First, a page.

Recording now available: Using Equity Capital and Revenue-Based Financing to Invest in Entrepreneurs of Color

By August 14, 2020 News

Last week, Next Street hosted its latest webinar – Bold Breakthroughs: Using Equity Capital and Revenue-Based Financing to Invest in Entrepreneurs of Color. The conversation built on our recently published report, The Equity Capital Gap for Entrepreneurs of Color in Chicago.

We were joined by a panel of leaders from philanthropy, equity investors, and small business to discuss how the racial equity capital gap is playing out in communities across the country, share potential solutions to closing the gap, and learn how to shift the national mindset to see investing in entrepreneurs of color as a business imperative that will drive economic growth. Learn more about our panelists here.

  • Moderator: Charisse Conanan Johnson, Managing Partner, Next Street
  • Kim Folsom, Co-Founder, Founders First Capital Partners, LLC
  • Irma Olguin Jr., Co-Founder and CEO, Bitwise Industries
  • Linnea Roberts, Founder and CEO, GingerBread Capital
  • Akobe Sandy, Associate, Impact Investments, John D. and Catherine T. MacArthur Foundation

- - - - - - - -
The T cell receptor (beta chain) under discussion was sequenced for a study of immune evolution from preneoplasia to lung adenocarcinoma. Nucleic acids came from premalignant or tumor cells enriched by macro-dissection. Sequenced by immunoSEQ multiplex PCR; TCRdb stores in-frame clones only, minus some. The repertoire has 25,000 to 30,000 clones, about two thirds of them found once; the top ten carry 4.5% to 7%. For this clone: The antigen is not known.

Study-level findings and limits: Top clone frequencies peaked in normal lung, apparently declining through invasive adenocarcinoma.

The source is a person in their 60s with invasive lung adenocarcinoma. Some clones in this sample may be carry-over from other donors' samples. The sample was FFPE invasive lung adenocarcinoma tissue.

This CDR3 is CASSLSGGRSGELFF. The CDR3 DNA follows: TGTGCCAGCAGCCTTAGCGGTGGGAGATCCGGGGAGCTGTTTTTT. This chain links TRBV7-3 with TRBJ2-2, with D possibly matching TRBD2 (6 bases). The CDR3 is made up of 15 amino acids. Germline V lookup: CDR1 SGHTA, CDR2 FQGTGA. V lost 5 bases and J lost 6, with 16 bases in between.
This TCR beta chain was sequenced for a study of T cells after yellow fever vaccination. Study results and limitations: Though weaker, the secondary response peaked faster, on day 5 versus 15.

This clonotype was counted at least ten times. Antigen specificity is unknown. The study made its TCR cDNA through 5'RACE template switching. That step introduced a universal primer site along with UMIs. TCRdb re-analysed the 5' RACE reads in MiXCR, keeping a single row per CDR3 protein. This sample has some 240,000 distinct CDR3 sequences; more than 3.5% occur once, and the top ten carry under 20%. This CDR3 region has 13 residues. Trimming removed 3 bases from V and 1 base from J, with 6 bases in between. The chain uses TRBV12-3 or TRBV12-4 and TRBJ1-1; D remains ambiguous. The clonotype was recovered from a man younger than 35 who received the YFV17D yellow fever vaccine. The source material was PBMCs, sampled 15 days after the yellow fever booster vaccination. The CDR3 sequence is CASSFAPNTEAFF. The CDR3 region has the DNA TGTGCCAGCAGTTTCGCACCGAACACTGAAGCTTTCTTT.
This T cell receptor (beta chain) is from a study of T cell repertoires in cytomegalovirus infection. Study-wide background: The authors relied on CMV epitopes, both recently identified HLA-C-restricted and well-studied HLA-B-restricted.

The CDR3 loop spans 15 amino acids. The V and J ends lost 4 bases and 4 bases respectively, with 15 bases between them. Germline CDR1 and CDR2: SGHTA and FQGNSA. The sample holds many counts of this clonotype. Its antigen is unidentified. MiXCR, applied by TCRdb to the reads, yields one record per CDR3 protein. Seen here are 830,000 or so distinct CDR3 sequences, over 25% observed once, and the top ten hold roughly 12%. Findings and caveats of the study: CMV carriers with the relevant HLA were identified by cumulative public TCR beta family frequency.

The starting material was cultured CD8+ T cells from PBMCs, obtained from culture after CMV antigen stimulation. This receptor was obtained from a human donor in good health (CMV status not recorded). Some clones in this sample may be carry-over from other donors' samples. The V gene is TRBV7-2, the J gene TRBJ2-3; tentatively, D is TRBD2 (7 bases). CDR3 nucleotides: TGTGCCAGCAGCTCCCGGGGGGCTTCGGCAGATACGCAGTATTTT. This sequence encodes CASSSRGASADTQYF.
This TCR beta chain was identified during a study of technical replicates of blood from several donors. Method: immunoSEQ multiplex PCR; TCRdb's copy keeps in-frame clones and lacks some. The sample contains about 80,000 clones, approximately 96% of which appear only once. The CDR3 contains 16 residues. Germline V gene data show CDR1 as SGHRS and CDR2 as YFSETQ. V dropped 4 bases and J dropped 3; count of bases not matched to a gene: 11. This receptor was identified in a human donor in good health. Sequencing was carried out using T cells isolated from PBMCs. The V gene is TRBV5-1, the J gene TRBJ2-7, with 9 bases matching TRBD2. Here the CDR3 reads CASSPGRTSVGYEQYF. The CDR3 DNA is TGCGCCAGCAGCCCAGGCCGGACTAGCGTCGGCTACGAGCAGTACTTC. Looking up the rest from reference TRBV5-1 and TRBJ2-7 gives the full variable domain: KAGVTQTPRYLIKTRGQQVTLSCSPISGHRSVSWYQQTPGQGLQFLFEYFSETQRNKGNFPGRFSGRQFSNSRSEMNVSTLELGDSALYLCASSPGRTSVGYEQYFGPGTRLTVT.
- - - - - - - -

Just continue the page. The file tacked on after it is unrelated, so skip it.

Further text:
• Shuaib Siddiqui, Director, Impact Investing, Surdna Foundation

If you missed it live, be sure to check out the full recording above. Thank you to all of our panelists and audience members who shared some of these key takeaways:

People in power need to be proactive about sharing language, networks, and social capital, rather than putting the onus on entrepreneurs who may have a different background

Revenue-based financing provides entrepreneurs with flexibility and visibility because they pay back their investment based on their revenues in a specific month rather than a fixed payment

Entrepreneurs of color don’t need “too cheap” or “too aggressive” capital. They need market rate capital to reach them

How can we serve businesses at different points in their lifecycle? We need to help build pathways for entrepreneurs of color progressing from stage to stage and respond to their evolving needs

The fear of failure is real, but the idea of “failing forward” is a luxury for many entrepreneurs. Entrepreneurs of color – like all entrepreneurs – should be allowed to fail

The language – and the expectations – of entrepreneurship are different for white-owned businesses and those owned by people of color. We need to honor those differences and let entrepreneurs know what the expectations are